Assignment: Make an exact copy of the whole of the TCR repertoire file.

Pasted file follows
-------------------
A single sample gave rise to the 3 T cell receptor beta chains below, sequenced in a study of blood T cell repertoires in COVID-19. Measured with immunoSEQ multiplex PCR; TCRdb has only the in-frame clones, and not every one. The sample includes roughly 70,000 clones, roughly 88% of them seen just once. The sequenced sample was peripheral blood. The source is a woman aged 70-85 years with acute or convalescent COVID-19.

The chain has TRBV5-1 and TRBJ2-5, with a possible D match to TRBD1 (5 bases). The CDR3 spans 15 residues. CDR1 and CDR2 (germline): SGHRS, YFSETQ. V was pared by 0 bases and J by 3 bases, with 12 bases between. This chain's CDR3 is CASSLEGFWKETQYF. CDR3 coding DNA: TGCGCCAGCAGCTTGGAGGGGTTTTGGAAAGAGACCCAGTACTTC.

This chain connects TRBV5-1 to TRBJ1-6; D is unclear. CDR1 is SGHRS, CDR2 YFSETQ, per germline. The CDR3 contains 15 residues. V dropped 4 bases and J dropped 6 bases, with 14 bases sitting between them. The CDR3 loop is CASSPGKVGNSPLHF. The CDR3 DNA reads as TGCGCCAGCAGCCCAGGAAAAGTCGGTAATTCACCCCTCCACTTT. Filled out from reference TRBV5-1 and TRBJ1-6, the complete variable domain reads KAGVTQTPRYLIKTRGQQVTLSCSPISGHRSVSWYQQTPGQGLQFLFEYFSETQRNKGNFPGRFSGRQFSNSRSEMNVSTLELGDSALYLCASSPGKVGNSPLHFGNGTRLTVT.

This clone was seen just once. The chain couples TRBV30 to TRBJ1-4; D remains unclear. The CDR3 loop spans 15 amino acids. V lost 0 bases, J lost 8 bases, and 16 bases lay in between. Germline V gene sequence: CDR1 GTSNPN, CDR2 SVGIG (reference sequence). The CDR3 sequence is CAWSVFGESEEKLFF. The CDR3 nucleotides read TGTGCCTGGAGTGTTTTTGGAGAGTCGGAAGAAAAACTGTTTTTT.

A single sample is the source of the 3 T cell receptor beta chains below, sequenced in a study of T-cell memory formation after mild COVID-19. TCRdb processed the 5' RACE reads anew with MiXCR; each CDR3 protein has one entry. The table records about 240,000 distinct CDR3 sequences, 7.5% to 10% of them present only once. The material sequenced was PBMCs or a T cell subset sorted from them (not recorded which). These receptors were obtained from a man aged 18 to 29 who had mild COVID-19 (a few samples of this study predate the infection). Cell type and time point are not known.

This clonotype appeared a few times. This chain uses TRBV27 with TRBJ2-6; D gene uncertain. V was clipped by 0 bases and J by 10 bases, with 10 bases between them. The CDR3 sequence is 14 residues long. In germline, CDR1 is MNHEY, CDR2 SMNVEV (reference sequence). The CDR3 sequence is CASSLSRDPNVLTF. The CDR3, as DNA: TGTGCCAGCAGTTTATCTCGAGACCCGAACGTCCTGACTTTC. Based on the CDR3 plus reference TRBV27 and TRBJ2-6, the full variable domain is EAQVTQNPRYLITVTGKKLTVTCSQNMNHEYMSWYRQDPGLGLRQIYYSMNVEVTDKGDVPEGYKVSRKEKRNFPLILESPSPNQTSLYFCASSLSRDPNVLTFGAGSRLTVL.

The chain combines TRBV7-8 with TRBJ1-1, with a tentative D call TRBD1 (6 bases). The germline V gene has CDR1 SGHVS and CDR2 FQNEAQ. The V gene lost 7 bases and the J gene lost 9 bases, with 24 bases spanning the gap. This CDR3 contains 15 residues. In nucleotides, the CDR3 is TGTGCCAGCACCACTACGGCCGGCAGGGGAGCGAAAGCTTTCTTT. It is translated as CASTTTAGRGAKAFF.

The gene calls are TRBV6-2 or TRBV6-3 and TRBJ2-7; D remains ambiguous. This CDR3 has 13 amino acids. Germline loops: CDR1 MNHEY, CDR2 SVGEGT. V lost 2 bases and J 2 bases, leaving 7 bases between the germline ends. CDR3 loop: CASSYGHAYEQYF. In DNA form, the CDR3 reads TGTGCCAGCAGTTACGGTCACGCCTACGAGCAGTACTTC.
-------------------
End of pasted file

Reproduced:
A single sample gave rise to the 3 T cell receptor beta chains below, sequenced in a study of blood T cell repertoires in COVID-19. Measured with immunoSEQ multiplex PCR; TCRdb has only the in-frame clones, and not every one. The sample includes roughly 70,000 clones, roughly 88% of them seen just once. The sequenced sample was peripheral blood. The source is a woman aged 70-85 years with acute or convalescent COVID-19.

The chain has TRBV5-1 and TRBJ2-5, with a possible D match to TRBD1 (5 bases). The CDR3 spans 15 residues. CDR1 and CDR2 (germline): SGHRS, YFSETQ. V was pared by 0 bases and J by 3 bases, with 12 bases between. This chain's CDR3 is CASSLEGFWKETQYF. CDR3 coding DNA: TGCGCCAGCAGCTTGGAGGGGTTTTGGAAAGAGACCCAGTACTTC.

This chain connects TRBV5-1 to TRBJ1-6; D is unclear. CDR1 is SGHRS, CDR2 YFSETQ, per germline. The CDR3 contains 15 residues. V dropped 4 bases and J dropped 6 bases, with 14 bases sitting between them. The CDR3 loop is CASSPGKVGNSPLHF. The CDR3 DNA reads as TGCGCCAGCAGCCCAGGAAAAGTCGGTAATTCACCCCTCCACTTT. Filled out from reference TRBV5-1 and TRBJ1-6, the complete variable domain reads KAGVTQTPRYLIKTRGQQVTLSCSPISGHRSVSWYQQTPGQGLQFLFEYFSETQRNKGNFPGRFSGRQFSNSRSEMNVSTLELGDSALYLCASSPGKVGNSPLHFGNGTRLTVT.

This clone was seen just once. The chain couples TRBV30 to TRBJ1-4; D remains unclear. The CDR3 loop spans 15 amino acids. V lost 0 bases, J lost 8 bases, and 16 bases lay in between. Germline V gene sequence: CDR1 GTSNPN, CDR2 SVGIG (reference sequence). The CDR3 sequence is CAWSVFGESEEKLFF. The CDR3 nucleotides read TGTGCCTGGAGTGTTTTTGGAGAGTCGGAAGAAAAACTGTTTTTT.

A single sample is the source of the 3 T cell receptor beta chains below, sequenced in a study of T-cell memory formation after mild COVID-19. TCRdb processed the 5' RACE reads anew with MiXCR; each CDR3 protein has one entry. The table records about 240,000 distinct CDR3 sequences, 7.5% to 10% of them present only once. The material sequenced was PBMCs or a T cell subset sorted from them (not recorded which). These receptors were obtained from a man aged 18 to 29 who had mild COVID-19 (a few samples of this study predate the infection). Cell type and time point are not known.

This clonotype appeared a few times. This chain uses TRBV27 with TRBJ2-6; D gene uncertain. V was clipped by 0 bases and J by 10 bases, with 10 bases between them. The CDR3 sequence is 14 residues long. In germline, CDR1 is MNHEY, CDR2 SMNVEV (reference sequence). The CDR3 sequence is CASSLSRDPNVLTF. The CDR3, as DNA: TGTGCCAGCAGTTTATCTCGAGACCCGAACGTCCTGACTTTC. Based on the CDR3 plus reference TRBV27 and TRBJ2-6, the full variable domain is EAQVTQNPRYLITVTGKKLTVTCSQNMNHEYMSWYRQDPGLGLRQIYYSMNVEVTDKGDVPEGYKVSRKEKRNFPLILESPSPNQTSLYFCASSLSRDPNVLTFGAGSRLTVL.

The chain combines TRBV7-8 with TRBJ1-1, with a tentative D call TRBD1 (6 bases). The germline V gene has CDR1 SGHVS and CDR2 FQNEAQ. The V gene lost 7 bases and the J gene lost 9 bases, with 24 bases spanning the gap. This CDR3 contains 15 residues. In nucleotides, the CDR3 is TGTGCCAGCACCACTACGGCCGGCAGGGGAGCGAAAGCTTTCTTT. It is translated as CASTTTAGRGAKAFF.

The gene calls are TRBV6-2 or TRBV6-3 and TRBJ2-7; D remains ambiguous. This CDR3 has 13 amino acids. Germline loops: CDR1 MNHEY, CDR2 SVGEGT. V lost 2 bases and J 2 bases, leaving 7 bases between the germline ends. CDR3 loop: CASSYGHAYEQYF. In DNA form, the CDR3 reads TGTGCCAGCAGTTACGGTCACGCCTACGAGCAGTACTTC.